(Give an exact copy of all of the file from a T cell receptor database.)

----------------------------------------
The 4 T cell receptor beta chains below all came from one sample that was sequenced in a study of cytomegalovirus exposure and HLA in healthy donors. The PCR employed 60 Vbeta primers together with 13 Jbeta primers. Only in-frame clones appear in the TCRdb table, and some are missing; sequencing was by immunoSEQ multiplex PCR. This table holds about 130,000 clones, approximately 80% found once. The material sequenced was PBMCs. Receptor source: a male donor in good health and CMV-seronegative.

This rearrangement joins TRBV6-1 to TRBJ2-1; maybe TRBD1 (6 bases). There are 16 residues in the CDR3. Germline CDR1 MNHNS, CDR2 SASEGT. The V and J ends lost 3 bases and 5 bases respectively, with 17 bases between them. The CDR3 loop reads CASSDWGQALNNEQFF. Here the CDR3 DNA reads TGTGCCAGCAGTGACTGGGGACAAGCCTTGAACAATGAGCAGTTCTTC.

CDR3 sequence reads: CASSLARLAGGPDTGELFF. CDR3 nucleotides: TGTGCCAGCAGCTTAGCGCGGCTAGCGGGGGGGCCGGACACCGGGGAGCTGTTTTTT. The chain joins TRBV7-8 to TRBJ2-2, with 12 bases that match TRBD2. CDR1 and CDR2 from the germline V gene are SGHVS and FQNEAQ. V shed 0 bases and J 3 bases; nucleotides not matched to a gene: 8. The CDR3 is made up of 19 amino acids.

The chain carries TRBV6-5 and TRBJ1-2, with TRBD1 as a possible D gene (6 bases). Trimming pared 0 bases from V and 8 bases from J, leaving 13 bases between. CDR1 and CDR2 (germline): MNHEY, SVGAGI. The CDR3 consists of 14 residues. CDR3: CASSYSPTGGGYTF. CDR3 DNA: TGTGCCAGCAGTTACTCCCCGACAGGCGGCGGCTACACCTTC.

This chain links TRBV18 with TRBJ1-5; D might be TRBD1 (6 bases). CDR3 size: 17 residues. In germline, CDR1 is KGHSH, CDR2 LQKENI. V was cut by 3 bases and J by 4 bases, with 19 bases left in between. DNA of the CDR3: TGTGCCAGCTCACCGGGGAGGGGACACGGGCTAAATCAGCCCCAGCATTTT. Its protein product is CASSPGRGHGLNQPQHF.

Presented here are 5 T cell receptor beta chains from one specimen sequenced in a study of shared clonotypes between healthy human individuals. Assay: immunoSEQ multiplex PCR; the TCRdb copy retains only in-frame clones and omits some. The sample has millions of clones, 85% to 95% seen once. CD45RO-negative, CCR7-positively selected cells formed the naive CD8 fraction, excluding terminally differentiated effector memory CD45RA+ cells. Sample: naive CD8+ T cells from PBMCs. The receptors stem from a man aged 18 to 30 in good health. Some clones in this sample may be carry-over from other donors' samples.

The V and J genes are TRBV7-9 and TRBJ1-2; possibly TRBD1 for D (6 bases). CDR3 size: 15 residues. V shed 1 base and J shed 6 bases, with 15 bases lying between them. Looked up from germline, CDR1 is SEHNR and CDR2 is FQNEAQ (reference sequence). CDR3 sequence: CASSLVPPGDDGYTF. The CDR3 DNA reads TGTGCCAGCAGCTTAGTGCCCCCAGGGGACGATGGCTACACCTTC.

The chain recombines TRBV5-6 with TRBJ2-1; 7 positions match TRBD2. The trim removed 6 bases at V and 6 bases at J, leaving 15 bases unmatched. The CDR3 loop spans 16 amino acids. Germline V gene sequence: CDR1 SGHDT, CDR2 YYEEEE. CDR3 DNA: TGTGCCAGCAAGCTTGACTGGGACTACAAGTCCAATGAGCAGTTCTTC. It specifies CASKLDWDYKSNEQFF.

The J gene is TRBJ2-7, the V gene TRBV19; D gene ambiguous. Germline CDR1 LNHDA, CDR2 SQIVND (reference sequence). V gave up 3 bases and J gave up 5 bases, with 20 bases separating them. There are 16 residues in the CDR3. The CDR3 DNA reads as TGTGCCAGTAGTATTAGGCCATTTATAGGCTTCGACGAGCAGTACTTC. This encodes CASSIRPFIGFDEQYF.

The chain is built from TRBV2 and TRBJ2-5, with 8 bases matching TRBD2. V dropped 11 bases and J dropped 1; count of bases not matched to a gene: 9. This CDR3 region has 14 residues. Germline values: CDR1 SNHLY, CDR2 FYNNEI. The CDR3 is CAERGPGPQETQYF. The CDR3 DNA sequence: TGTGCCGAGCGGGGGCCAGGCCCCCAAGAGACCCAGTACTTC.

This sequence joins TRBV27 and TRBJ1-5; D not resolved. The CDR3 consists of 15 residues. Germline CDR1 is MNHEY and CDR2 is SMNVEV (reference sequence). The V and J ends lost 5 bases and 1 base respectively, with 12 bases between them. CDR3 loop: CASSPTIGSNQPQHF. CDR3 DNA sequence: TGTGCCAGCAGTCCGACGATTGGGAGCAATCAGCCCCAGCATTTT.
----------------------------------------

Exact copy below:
The 4 T cell receptor beta chains below all came from one sample that was sequenced in a study of cytomegalovirus exposure and HLA in healthy donors. The PCR employed 60 Vbeta primers together with 13 Jbeta primers. Only in-frame clones appear in the TCRdb table, and some are missing; sequencing was by immunoSEQ multiplex PCR. This table holds about 130,000 clones, approximately 80% found once. The material sequenced was PBMCs. Receptor source: a male donor in good health and CMV-seronegative.

This rearrangement joins TRBV6-1 to TRBJ2-1; maybe TRBD1 (6 bases). There are 16 residues in the CDR3. Germline CDR1 MNHNS, CDR2 SASEGT. The V and J ends lost 3 bases and 5 bases respectively, with 17 bases between them. The CDR3 loop reads CASSDWGQALNNEQFF. Here the CDR3 DNA reads TGTGCCAGCAGTGACTGGGGACAAGCCTTGAACAATGAGCAGTTCTTC.

CDR3 sequence reads: CASSLARLAGGPDTGELFF. CDR3 nucleotides: TGTGCCAGCAGCTTAGCGCGGCTAGCGGGGGGGCCGGACACCGGGGAGCTGTTTTTT. The chain joins TRBV7-8 to TRBJ2-2, with 12 bases that match TRBD2. CDR1 and CDR2 from the germline V gene are SGHVS and FQNEAQ. V shed 0 bases and J 3 bases; nucleotides not matched to a gene: 8. The CDR3 is made up of 19 amino acids.

The chain carries TRBV6-5 and TRBJ1-2, with TRBD1 as a possible D gene (6 bases). Trimming pared 0 bases from V and 8 bases from J, leaving 13 bases between. CDR1 and CDR2 (germline): MNHEY, SVGAGI. The CDR3 consists of 14 residues. CDR3: CASSYSPTGGGYTF. CDR3 DNA: TGTGCCAGCAGTTACTCCCCGACAGGCGGCGGCTACACCTTC.

This chain links TRBV18 with TRBJ1-5; D might be TRBD1 (6 bases). CDR3 size: 17 residues. In germline, CDR1 is KGHSH, CDR2 LQKENI. V was cut by 3 bases and J by 4 bases, with 19 bases left in between. DNA of the CDR3: TGTGCCAGCTCACCGGGGAGGGGACACGGGCTAAATCAGCCCCAGCATTTT. Its protein product is CASSPGRGHGLNQPQHF.

Presented here are 5 T cell receptor beta chains from one specimen sequenced in a study of shared clonotypes between healthy human individuals. Assay: immunoSEQ multiplex PCR; the TCRdb copy retains only in-frame clones and omits some. The sample has millions of clones, 85% to 95% seen once. CD45RO-negative, CCR7-positively selected cells formed the naive CD8 fraction, excluding terminally differentiated effector memory CD45RA+ cells. Sample: naive CD8+ T cells from PBMCs. The receptors stem from a man aged 18 to 30 in good health. Some clones in this sample may be carry-over from other donors' samples.

The V and J genes are TRBV7-9 and TRBJ1-2; possibly TRBD1 for D (6 bases). CDR3 size: 15 residues. V shed 1 base and J shed 6 bases, with 15 bases lying between them. Looked up from germline, CDR1 is SEHNR and CDR2 is FQNEAQ (reference sequence). CDR3 sequence: CASSLVPPGDDGYTF. The CDR3 DNA reads TGTGCCAGCAGCTTAGTGCCCCCAGGGGACGATGGCTACACCTTC.

The chain recombines TRBV5-6 with TRBJ2-1; 7 positions match TRBD2. The trim removed 6 bases at V and 6 bases at J, leaving 15 bases unmatched. The CDR3 loop spans 16 amino acids. Germline V gene sequence: CDR1 SGHDT, CDR2 YYEEEE. CDR3 DNA: TGTGCCAGCAAGCTTGACTGGGACTACAAGTCCAATGAGCAGTTCTTC. It specifies CASKLDWDYKSNEQFF.

The J gene is TRBJ2-7, the V gene TRBV19; D gene ambiguous. Germline CDR1 LNHDA, CDR2 SQIVND (reference sequence). V gave up 3 bases and J gave up 5 bases, with 20 bases separating them. There are 16 residues in the CDR3. The CDR3 DNA reads as TGTGCCAGTAGTATTAGGCCATTTATAGGCTTCGACGAGCAGTACTTC. This encodes CASSIRPFIGFDEQYF.

The chain is built from TRBV2 and TRBJ2-5, with 8 bases matching TRBD2. V dropped 11 bases and J dropped 1; count of bases not matched to a gene: 9. This CDR3 region has 14 residues. Germline values: CDR1 SNHLY, CDR2 FYNNEI. The CDR3 is CAERGPGPQETQYF. The CDR3 DNA sequence: TGTGCCGAGCGGGGGCCAGGCCCCCAAGAGACCCAGTACTTC.

This sequence joins TRBV27 and TRBJ1-5; D not resolved. The CDR3 consists of 15 residues. Germline CDR1 is MNHEY and CDR2 is SMNVEV (reference sequence). The V and J ends lost 5 bases and 1 base respectively, with 12 bases between them. CDR3 loop: CASSPTIGSNQPQHF. CDR3 DNA sequence: TGTGCCAGCAGTCCGACGATTGGGAGCAATCAGCCCCAGCATTTT.